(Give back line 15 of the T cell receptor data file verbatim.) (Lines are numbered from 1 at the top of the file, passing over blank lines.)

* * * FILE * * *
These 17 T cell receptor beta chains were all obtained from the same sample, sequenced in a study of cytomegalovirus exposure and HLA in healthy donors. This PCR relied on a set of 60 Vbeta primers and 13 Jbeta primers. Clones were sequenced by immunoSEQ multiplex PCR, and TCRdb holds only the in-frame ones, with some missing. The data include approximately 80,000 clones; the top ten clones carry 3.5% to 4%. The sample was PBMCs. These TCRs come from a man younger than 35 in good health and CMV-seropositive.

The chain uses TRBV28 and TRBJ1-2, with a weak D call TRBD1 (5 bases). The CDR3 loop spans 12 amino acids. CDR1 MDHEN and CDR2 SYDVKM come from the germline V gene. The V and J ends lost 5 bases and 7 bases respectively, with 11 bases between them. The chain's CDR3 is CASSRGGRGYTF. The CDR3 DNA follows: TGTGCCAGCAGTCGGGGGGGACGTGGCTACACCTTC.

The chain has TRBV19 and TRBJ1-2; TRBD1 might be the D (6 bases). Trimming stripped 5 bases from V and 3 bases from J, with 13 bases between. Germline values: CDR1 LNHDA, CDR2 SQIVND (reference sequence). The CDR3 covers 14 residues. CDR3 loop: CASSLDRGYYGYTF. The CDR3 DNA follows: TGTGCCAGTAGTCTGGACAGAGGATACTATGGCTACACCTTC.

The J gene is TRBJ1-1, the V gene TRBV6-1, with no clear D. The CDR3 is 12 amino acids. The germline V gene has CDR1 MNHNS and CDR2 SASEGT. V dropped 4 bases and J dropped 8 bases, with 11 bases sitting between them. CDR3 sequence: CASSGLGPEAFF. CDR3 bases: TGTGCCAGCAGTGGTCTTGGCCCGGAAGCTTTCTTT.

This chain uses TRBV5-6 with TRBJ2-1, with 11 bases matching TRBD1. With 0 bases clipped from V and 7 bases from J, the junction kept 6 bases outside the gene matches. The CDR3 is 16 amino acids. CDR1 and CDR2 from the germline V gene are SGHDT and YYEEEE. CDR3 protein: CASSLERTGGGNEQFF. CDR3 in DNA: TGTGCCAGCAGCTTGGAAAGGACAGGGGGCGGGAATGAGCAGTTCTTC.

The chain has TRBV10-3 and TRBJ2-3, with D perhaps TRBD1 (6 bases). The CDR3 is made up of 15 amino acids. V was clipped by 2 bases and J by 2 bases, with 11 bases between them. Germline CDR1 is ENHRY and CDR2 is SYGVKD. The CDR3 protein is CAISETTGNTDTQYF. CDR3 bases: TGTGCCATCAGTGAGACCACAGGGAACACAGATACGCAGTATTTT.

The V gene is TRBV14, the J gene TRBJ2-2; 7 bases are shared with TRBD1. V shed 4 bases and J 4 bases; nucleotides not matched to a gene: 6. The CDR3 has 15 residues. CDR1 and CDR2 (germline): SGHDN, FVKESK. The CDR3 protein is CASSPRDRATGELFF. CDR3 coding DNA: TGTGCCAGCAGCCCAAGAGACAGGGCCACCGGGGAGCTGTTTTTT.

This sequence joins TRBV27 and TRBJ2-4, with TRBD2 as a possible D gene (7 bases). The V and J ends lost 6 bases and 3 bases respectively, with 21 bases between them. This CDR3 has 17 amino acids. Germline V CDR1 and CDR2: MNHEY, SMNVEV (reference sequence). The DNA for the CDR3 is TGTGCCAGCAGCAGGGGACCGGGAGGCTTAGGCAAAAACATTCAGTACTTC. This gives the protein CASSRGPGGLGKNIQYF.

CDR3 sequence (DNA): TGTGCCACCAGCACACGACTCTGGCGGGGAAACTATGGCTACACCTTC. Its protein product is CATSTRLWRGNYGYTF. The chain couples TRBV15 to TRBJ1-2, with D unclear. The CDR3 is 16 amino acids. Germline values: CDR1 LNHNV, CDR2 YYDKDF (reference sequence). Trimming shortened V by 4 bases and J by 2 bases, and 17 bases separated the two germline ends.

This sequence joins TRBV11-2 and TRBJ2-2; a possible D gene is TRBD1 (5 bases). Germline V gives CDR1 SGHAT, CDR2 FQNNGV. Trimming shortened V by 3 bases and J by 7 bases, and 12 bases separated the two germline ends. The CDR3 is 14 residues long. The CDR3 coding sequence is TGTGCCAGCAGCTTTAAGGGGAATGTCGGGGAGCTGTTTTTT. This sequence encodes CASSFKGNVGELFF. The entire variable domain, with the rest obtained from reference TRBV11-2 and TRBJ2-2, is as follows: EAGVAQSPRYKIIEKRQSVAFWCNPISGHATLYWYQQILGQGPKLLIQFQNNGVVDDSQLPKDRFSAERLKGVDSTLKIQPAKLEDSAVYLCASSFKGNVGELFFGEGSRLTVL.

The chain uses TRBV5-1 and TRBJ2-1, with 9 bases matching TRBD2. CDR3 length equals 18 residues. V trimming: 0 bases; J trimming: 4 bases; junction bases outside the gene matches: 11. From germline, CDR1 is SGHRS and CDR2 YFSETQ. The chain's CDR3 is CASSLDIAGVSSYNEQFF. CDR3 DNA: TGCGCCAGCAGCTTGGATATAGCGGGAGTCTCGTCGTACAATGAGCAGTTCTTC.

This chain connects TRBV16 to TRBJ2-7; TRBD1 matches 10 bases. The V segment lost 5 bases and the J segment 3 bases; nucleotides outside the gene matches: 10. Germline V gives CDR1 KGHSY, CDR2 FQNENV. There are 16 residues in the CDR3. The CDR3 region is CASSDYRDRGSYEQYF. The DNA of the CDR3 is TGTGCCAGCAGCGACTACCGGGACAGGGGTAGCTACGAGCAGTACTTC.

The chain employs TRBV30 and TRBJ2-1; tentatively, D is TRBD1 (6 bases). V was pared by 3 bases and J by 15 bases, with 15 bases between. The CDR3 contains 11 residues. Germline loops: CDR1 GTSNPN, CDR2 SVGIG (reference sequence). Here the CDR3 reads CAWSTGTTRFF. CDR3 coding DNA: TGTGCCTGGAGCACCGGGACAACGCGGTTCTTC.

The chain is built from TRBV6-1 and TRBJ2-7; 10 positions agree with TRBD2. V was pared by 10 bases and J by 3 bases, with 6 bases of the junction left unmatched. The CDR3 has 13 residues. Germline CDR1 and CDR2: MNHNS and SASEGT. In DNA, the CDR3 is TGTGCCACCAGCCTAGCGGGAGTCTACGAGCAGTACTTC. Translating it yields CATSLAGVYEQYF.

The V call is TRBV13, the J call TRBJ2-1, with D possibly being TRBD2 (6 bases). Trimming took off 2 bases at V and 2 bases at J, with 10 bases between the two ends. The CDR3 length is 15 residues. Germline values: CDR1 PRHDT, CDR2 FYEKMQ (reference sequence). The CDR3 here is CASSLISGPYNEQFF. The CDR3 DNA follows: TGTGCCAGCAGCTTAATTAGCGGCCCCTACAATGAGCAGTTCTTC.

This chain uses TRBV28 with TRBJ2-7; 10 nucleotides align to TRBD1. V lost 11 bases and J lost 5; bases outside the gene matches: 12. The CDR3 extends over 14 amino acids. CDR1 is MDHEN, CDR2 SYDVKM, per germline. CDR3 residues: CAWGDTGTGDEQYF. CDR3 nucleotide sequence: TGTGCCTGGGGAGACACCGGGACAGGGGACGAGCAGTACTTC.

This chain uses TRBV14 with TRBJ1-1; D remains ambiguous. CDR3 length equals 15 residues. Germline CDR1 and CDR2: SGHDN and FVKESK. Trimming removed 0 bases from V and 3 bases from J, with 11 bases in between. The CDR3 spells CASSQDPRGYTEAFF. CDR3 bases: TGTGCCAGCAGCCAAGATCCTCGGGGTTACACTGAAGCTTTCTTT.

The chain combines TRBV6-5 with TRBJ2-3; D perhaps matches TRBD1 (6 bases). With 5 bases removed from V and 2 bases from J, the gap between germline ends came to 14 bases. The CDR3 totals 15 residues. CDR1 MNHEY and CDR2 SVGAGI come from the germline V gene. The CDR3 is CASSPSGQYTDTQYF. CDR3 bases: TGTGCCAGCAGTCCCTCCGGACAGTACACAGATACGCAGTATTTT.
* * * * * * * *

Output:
The V call is TRBV13, the J call TRBJ2-1, with D possibly being TRBD2 (6 bases). Trimming took off 2 bases at V and 2 bases at J, with 10 bases between the two ends. The CDR3 length is 15 residues. Germline values: CDR1 PRHDT, CDR2 FYEKMQ (reference sequence). The CDR3 here is CASSLISGPYNEQFF. The CDR3 DNA follows: TGTGCCAGCAGCTTAATTAGCGGCCCCTACAATGAGCAGTTCTTC.